I find it hard to believe I’m the only one who sees it. Nonetheless, you hear few dissenting voices among the veterans of the “global war on terror.” See, soldiers are all “professionals” now, at least since Richard Nixon ditched the draft in 1973. Mostly the troops—especially the officers—uphold an unwritten code, speak in esoteric vernacular and hide behind a veil of reticence. It’s a camouflage wall as thick as the “blue line” of police silence. Maybe it’s necessary to keep the machine running. I used to believe that. Sometimes, though, we tell you lies. Don’t take it personally: We tell them to each other and ourselves as well.

Consider just three:

1. Soldiers don’t fight (or die) for king, country or apple pie. They do it for each other, for teammates and friends. Think Henry V’s “band of brothers.” In that sense, the troops can never be said to die for nothing.

No disrespect to the fallen, but this framework is problematic and a slippery-slope formula for forever war. Imagine the dangerous inverse of this logic: If no soldiers’ lives can be wasted, no matter how unmerited or ill-advised the war, then the mere presence of U.S. “warriors” and deaths of American troopers justifies any war, all war. That’s intellectually lazy. Two things can, in fact, be true at once: American servicemen can die for no good reason andmay well have fought hard and honorably with/for their mates. The one does not preclude the other.

To continue reading: Lies We Tell Ourselves

New Year’s Resolution: End America’s Quagmire Wars, by William J. Astore

As New Year’s Resolutions go, this one ranks right up there with obese people resolving to eat less and exercise more, and alcoholics to go on the wagon. Unfortunately, resolutions of the obese and the alcoholics (not mutually exclusive groups) have a better chance of coming to fruition than the resolution in the title. From William J. Astore at antiwar.com:

Here’s a New Year’s resolution: How about ending America’s quagmire wars?

There are many reasons why Afghanistan, Iraq, and similar countries will always be quagmires for the U.S. military. US troops have difficulty identifying friend from foe, and indeed “friendly” troops and police sometimes turn on their US counterparts. US troops will always be a foreign presence, heavily armed and invasive, often (mis)guided by incomplete or misleading intelligence. Almost inevitably, they are seen as backing corrupt and kleptocratic governments, whether in Kabul or Baghdad. At the same time, US bombing and search and destroy missions kill innocents even as they generate refugees – and new enemies. Under such violent and tumultuous conditions, you can forget about winning hearts and minds or creating lasting political stability.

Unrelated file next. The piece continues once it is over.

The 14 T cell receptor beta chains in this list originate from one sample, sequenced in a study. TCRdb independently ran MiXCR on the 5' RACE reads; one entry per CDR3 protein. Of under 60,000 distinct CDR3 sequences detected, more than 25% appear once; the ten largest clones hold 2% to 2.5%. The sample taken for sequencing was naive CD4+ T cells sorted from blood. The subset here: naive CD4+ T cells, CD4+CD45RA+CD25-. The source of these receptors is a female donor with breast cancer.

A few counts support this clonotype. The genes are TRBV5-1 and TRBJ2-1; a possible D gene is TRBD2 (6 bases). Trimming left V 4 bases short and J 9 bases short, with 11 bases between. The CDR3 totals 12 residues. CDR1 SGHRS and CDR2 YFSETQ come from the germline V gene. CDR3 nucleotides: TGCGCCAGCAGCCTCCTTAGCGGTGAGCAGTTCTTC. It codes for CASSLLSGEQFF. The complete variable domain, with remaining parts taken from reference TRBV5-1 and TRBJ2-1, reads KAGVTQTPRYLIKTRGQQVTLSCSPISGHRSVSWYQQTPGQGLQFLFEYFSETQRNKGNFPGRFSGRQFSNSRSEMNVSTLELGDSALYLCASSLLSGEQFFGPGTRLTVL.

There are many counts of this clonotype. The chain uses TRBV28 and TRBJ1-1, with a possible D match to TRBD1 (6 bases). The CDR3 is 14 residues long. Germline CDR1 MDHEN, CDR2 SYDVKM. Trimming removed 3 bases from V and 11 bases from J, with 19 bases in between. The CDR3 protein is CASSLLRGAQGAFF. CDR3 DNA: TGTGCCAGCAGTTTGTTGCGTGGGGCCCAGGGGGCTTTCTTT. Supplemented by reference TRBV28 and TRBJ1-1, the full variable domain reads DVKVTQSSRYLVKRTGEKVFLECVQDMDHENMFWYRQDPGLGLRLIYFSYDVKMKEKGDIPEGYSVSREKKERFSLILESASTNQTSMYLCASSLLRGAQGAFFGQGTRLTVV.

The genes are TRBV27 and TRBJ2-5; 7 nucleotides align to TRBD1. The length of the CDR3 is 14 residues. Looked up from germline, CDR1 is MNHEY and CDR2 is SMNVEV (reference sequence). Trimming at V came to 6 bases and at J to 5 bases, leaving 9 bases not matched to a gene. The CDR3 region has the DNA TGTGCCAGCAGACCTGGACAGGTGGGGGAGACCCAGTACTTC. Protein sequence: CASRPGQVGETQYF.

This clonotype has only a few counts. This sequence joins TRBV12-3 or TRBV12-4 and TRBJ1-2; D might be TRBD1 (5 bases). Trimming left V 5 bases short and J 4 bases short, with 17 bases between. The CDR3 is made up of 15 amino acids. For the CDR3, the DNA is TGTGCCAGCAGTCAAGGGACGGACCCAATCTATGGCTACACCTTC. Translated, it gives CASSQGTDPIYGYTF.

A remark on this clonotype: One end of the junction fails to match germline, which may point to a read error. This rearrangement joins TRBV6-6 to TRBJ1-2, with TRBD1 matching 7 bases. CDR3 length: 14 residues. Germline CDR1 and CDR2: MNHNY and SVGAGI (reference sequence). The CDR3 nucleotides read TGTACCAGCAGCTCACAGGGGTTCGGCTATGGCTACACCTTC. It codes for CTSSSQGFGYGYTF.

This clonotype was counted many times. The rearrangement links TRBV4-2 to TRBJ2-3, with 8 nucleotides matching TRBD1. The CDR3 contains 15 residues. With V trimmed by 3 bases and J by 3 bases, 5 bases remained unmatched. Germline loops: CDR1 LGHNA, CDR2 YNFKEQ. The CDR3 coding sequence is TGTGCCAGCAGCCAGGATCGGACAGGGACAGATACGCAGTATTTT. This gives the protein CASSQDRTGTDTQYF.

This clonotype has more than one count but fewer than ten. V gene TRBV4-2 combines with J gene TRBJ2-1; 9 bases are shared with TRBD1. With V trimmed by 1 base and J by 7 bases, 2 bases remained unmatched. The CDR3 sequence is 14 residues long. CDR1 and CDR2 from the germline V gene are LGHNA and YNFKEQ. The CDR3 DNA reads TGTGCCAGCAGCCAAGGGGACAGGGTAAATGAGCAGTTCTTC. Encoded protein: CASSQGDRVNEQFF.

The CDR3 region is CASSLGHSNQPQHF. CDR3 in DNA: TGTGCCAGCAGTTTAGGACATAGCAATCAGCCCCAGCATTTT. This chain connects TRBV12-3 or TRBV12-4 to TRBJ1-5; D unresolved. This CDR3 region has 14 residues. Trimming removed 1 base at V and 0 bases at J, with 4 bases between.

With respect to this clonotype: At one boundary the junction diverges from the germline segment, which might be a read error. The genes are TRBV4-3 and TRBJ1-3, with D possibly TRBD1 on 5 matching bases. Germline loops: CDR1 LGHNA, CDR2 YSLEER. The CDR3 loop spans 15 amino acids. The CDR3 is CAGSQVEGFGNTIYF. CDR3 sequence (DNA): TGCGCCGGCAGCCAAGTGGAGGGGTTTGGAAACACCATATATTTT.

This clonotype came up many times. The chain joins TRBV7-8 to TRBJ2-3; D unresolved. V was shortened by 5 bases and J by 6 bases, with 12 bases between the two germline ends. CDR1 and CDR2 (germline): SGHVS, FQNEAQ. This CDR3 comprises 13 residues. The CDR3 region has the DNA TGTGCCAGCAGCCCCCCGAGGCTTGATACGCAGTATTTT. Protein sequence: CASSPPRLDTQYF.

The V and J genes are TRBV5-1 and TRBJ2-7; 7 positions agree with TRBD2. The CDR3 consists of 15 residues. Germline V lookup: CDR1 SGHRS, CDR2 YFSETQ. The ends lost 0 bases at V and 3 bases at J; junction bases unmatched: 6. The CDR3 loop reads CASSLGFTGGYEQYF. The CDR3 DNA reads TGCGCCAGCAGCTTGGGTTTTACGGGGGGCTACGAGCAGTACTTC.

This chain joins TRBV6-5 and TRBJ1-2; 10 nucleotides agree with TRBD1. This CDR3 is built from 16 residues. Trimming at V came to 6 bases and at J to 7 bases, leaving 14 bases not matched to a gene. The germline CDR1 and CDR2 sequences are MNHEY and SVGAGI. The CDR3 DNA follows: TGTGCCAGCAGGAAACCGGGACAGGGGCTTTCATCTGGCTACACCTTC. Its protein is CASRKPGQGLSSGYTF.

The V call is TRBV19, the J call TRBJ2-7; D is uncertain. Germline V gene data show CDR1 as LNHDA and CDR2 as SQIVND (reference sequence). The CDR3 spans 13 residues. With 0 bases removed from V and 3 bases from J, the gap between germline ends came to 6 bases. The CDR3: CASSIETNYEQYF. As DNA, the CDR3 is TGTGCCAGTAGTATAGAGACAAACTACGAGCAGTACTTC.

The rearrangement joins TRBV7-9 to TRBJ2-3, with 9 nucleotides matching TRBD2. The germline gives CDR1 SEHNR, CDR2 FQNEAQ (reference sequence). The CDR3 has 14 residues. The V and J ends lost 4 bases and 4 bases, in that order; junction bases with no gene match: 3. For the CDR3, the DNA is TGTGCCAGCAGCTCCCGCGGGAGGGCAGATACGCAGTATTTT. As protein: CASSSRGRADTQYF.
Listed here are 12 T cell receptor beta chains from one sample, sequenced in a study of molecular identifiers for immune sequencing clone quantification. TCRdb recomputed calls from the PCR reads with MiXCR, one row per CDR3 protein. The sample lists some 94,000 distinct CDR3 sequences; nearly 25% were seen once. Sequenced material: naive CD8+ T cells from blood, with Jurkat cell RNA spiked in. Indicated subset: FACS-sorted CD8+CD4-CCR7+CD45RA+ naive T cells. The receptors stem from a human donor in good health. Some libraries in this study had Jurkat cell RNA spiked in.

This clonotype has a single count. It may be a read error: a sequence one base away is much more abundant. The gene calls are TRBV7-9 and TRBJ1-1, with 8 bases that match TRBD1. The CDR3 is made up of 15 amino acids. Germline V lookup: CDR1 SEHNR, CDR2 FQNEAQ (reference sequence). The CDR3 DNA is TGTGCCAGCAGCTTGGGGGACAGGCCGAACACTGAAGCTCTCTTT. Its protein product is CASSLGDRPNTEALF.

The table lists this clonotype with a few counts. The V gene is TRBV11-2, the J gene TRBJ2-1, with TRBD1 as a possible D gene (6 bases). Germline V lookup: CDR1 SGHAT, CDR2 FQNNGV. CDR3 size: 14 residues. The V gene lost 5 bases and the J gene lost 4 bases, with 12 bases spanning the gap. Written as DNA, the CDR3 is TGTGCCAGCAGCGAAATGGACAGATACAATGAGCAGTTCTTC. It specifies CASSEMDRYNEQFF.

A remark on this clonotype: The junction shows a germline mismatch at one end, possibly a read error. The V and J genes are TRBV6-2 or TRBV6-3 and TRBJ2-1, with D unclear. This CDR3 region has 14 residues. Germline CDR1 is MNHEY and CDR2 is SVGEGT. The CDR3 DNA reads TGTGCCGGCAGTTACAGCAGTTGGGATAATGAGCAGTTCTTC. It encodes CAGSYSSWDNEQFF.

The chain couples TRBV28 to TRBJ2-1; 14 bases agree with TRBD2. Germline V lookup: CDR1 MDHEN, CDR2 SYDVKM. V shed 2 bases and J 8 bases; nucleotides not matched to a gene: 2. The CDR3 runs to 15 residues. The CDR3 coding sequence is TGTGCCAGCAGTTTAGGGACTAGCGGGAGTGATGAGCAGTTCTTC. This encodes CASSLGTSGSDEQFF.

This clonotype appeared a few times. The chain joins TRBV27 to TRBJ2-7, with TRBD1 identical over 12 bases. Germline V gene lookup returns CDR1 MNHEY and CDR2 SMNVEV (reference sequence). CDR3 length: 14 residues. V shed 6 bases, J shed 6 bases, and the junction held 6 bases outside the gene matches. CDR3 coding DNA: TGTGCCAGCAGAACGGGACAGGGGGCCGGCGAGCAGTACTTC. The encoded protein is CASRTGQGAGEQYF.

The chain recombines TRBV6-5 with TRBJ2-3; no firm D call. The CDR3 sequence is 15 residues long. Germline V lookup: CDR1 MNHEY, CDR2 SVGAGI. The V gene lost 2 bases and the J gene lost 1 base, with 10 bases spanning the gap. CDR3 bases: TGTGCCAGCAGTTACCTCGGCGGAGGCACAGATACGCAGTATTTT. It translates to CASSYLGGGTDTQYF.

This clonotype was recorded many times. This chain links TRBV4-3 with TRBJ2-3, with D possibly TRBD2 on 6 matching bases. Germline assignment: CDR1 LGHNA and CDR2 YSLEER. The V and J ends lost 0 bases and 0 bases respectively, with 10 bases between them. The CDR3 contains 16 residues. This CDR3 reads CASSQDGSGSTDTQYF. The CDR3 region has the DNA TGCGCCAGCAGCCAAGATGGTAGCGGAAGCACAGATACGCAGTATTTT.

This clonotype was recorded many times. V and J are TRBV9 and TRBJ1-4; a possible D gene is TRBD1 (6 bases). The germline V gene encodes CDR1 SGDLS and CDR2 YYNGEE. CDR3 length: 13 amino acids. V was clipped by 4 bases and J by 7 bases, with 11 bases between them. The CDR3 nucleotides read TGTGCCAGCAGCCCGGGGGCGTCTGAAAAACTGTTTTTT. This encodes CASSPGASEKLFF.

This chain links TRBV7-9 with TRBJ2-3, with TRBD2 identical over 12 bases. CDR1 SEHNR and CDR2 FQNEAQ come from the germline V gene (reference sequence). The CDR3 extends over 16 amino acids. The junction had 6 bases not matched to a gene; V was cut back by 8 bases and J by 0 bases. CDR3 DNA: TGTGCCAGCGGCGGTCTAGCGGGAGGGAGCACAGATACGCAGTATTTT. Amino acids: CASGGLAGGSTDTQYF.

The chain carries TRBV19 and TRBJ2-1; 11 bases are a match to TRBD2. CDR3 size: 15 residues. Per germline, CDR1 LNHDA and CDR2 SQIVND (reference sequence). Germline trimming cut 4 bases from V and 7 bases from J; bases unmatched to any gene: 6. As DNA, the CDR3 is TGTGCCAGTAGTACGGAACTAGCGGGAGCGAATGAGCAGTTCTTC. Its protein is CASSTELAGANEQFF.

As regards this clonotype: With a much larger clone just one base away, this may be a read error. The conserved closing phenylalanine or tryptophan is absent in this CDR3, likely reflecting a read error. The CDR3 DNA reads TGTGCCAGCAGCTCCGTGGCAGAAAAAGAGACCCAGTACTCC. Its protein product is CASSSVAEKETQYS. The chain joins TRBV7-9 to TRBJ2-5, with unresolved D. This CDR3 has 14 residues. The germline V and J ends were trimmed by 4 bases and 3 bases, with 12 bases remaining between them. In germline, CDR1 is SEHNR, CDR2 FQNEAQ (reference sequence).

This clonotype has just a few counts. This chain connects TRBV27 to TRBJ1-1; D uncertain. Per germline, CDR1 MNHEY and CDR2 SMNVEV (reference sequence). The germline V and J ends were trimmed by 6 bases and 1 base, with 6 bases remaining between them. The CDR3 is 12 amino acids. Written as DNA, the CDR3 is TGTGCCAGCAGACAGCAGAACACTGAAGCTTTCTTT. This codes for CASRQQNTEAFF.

Facing this no-win scenario, savvy US leaders would pull troops out immediately, but of course pulling out is never an option. Whether it’s Bush or Obama or Trump, the preferred “solution” to unwinnable quagmires is to “surge” (more troops, more airpower, more “advisers,” more weaponry) or to dither with tactics. Old theories are trotted out, such as pacification and counterinsurgency and nation-building, dressed up with new terms and acronyms such as asymmetrical warfare, the gray zone, MOOTW (military operations other than war), and VEOs, or violent extremist organizations, known to most people as terrorists.

The mentality among America’s generals is that the war must go on. There must be a can-do way to defeat VEOs in the gray zone using asymmetrical warfare while engaged in MOOTW. Thus B-52s, those venerable strategic bombers from the early Cold War era, are now being used in Afghanistan to “asymmetrically” destroy drug laboratories associated with Taliban funding, yet another instance of the US military swinging a sledgehammer to kill a gnat.

After 16 years, if you’re calling in B-52s to flatten small drug labs, this is not a sign of impending victory. It’s a sign of desperation – a sign of a totally bankrupt strategy.

To continue reading: New Year’s Resolution: End America’s Quagmire Wars

 

US Empire Is Running The Same Script With Iran That It Ran With Libya, Syria, by Caitlin Johnstone

We’ve seen this movie before. From Caitline Johnstone at ronpaulinstitute.org:

Two weeks ago a memo was leaked from inside the Trump administration showing how Secretary of State and DC neophyte Rex Tillerson was coached on how the US empire uses human rights as a pretense on which to attack and undermine noncompliant governments. Politico reports:

The May 17 memo reads like a crash course for a businessman-turned-diplomat, and its conclusion offers a starkly realist vision: that the US should use human rights as a club against its adversaries, like Iran, China and North Korea, while giving a pass to repressive allies like the Philippines, Egypt and Saudi Arabia.

‘Allies should be treated differently — and better — than adversaries. Otherwise, we end up with more adversaries, and fewer allies,’ argued the memo, written by Tillerson’s influential policy aide, Brian Hook.

With what would be perfect comedic timing if it weren’t so frightening, Iran erupted in protests which have been ongoing for the last four days, and the western empire is suddenly expressing deep, bipartisan concern about the human rights of those protesters.

So we all know what this song and dance is code for. Any evil can be justified in the name of “human rights.”

In October we learned from a former Qatari prime minister that there was a massive push from the US and its allies to topple the Syrian government from the very beginning of the protests which began in that country in 2011 as part of the so-called Arab Spring. This revelation came in the same week The Intercept finally released NSA documents confirming that foreign governments were in direct control of the “rebels” who began attacking Syria following those 2011 protests. The fretting over human rights has occurred throughout the entirety of the Syrian war, even as the governments publicly decrying human rights abuses were secretly arming and training terrorist factions to murder, rape and pillage their way across the country.